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Physalis peruviana

Family

Solanaceae

Botanical Name

Physalis peruviana L.

Linnaeus, C. von (1763) Species Plantarum: 1670. Type: Lima, Peru; holo: LINN.

Common name

Cherry, Ground; Gooseberry, Cape; Ground Cherry; Cape Gooseberry

Weed

*

Stem

Usually grows as a weak-stemmed shrub about 1-2 m tall but sometimes flowers and fruits when smaller.

Leaves

Leaf blades about 3-10 x 1.8-7.2 cm. Both the upper and lower surfaces of the leaf blade clothed in white hairs. Upper surface of the leaf blade arched between the lateral veins and the major secondary veins. Petiole with two longitudinal grooves on the upper surface. Twigs densely clothed in white hairs, longitudinally ribbed, pith white, usually becoming hollow. Leaves often arranged in pairs on the twigs but not opposite one another.

Flowers

Calyx about 7-10 mm long, lobes triangular, about 4-5 mm long. Corolla about 10-15 mm long, yellow but with maroon markings. Anthers about 4-5 mm long. Pollen white. Style about 5-7 mm or up to 11 mm long. Stigma small, not much wider than the style.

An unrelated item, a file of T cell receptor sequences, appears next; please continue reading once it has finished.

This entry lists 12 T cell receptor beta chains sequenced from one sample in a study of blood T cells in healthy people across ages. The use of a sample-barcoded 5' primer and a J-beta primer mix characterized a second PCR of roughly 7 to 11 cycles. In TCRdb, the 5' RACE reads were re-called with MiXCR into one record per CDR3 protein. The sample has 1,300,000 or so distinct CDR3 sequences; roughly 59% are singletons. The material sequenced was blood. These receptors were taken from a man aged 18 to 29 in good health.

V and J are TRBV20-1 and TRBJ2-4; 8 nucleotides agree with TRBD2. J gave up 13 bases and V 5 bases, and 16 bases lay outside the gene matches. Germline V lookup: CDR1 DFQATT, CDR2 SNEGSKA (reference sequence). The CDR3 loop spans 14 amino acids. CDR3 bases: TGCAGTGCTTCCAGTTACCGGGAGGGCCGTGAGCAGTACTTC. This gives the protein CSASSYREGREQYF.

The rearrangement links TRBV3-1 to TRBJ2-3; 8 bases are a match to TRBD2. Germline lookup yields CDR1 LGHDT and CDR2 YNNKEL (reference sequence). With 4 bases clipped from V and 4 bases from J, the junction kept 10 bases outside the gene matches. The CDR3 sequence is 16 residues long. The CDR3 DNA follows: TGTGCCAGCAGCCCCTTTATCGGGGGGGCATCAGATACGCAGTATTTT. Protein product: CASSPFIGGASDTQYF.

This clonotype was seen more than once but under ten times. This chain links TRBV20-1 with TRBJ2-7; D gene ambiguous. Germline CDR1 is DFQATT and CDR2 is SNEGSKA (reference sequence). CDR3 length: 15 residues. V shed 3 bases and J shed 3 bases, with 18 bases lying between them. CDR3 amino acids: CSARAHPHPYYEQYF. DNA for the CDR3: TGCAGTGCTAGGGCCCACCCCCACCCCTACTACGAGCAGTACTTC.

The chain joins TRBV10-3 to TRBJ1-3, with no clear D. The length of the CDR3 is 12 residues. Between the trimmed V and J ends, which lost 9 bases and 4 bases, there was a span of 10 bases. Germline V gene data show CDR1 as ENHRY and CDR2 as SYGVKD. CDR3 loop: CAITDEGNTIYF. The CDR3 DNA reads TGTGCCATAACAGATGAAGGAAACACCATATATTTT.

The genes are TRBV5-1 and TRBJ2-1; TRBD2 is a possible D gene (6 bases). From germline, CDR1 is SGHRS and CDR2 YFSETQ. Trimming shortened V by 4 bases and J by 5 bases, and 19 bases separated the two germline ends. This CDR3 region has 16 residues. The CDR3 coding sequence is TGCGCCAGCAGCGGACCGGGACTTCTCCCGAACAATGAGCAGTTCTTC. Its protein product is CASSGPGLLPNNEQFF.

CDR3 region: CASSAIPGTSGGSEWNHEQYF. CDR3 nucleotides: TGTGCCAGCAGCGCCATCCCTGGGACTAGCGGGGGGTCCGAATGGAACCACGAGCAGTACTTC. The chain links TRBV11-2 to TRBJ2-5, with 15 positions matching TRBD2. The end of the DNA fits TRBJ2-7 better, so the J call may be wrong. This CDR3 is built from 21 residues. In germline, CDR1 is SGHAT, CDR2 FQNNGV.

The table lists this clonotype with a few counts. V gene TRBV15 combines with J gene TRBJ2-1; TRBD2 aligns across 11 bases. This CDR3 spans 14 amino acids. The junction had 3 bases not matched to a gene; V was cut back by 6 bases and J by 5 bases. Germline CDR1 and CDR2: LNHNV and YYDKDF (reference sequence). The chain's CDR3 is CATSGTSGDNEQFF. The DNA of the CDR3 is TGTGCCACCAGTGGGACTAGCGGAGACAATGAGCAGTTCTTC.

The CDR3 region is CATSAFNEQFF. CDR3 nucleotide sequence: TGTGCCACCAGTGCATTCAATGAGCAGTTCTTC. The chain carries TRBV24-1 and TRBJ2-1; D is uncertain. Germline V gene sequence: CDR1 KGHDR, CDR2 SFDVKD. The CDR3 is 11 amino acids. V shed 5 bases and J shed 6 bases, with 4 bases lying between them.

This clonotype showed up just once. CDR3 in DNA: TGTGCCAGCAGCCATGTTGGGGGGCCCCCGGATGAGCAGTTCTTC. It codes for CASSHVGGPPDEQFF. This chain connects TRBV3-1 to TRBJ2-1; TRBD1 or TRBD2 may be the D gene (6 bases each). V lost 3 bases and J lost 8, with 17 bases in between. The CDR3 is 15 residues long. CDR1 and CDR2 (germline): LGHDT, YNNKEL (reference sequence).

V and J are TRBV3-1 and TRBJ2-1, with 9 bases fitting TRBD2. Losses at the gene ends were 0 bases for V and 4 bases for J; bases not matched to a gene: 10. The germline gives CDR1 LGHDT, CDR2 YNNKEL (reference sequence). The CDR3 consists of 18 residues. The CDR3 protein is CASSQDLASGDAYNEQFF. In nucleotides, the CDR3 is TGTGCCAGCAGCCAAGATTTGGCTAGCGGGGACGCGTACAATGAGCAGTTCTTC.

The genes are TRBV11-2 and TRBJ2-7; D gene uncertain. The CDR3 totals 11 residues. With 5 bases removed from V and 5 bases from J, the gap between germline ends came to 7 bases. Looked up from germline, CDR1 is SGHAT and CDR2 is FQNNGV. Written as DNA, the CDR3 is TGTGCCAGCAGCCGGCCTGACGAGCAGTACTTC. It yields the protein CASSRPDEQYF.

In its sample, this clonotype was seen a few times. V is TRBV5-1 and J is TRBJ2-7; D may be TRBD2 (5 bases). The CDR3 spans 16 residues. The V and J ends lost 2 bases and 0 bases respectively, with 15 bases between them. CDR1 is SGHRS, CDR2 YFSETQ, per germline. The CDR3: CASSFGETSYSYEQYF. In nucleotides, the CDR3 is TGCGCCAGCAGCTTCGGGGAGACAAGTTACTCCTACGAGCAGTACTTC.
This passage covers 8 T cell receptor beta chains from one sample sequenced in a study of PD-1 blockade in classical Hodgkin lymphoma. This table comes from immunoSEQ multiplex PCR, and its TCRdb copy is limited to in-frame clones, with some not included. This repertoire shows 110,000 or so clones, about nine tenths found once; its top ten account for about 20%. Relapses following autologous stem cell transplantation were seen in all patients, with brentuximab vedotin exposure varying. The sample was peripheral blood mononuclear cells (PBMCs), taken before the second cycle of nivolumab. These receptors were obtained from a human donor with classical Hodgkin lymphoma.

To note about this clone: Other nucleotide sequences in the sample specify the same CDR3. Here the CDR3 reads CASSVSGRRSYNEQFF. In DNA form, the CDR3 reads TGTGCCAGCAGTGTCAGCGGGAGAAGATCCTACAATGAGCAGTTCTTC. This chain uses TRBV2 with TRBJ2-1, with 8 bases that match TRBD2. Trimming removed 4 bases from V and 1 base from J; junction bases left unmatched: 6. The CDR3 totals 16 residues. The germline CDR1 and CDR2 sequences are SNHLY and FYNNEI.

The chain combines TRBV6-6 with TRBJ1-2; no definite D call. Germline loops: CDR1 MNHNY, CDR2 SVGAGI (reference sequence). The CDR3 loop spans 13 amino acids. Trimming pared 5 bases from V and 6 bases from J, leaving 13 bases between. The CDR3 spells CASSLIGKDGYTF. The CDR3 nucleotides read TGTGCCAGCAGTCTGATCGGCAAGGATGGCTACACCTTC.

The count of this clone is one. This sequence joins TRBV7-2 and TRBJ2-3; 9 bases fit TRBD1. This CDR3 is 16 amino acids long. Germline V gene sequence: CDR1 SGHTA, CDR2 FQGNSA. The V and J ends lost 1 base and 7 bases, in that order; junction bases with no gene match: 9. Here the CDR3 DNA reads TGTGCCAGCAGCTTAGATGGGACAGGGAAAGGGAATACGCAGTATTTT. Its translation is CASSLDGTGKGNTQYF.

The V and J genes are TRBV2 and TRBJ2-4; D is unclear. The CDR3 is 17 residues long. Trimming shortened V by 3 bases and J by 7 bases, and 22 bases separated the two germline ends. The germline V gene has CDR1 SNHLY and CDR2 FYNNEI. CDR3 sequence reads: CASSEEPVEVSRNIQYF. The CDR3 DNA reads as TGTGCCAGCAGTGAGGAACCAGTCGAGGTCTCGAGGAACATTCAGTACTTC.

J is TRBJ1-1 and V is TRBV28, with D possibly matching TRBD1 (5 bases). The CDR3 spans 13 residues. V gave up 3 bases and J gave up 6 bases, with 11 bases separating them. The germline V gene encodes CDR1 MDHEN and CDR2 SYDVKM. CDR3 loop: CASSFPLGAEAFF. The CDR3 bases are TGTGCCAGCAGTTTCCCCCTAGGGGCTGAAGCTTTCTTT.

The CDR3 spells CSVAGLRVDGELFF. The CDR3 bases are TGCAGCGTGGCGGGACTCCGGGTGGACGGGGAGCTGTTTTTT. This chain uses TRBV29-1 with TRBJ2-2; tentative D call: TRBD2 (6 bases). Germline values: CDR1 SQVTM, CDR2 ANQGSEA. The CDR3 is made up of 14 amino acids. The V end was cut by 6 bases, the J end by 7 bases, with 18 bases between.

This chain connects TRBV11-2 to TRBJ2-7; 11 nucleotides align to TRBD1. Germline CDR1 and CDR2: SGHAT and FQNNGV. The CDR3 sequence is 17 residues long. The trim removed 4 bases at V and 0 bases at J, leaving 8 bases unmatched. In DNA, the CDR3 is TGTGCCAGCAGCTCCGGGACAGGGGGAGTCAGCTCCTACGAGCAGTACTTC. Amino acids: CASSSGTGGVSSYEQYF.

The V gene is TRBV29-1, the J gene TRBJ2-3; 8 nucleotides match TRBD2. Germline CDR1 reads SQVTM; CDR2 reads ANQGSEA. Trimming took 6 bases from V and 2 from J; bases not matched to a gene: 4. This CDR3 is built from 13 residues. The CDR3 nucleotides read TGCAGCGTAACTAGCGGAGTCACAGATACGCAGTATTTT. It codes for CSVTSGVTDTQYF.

Fruit

Fruits enclosed in the inflated, persistent calyx. Calyx about 27-40 mm long, shortly 5-lobed at the apex, outer surface clothed in short erect hairs. Berry globular, shiny, glabrous, about 10-20 mm diam. Seeds flat, about 1.7-2 mm diam. Embryo +/- coiled into a loose spiral with the cotyledons in the centre.

Seedlings

Cotyledons pubescent, about 7-13 x 5-8 mm, apex acute to apiculate. First pair of leaves clothed in septate hairs on both the upper and lower surfaces. At the tenth leaf stage: both the upper and lower surfaces of the leaf blade, stem and petiole densely clothed in white septate hairs. Leaf blade cordate.

Distribution and Ecology

An introduced species brought to Australia from the Cape of Good Hope but probably introduced there from South America. Now naturalized in many localities in the higher rainfall parts of Australia. Altitudinal range in northern Australia from near sea level (?) to 900 m. Usually grows as a weed of agricultural land particularly newly felled and burnt rain forest on basaltic soils. Also found along roads and in disturbed areas of rain forest. The fruit makes a very tasty jam.

Natural History

Frequently cultivated for its edible fruit. Purdie et al. (1982).

NEQ

X

Herb (herbaceous or woody, under 1 m tall)

X

Shrub (woody or herbaceous, 1-6 m tall)

X

RFK Code

3427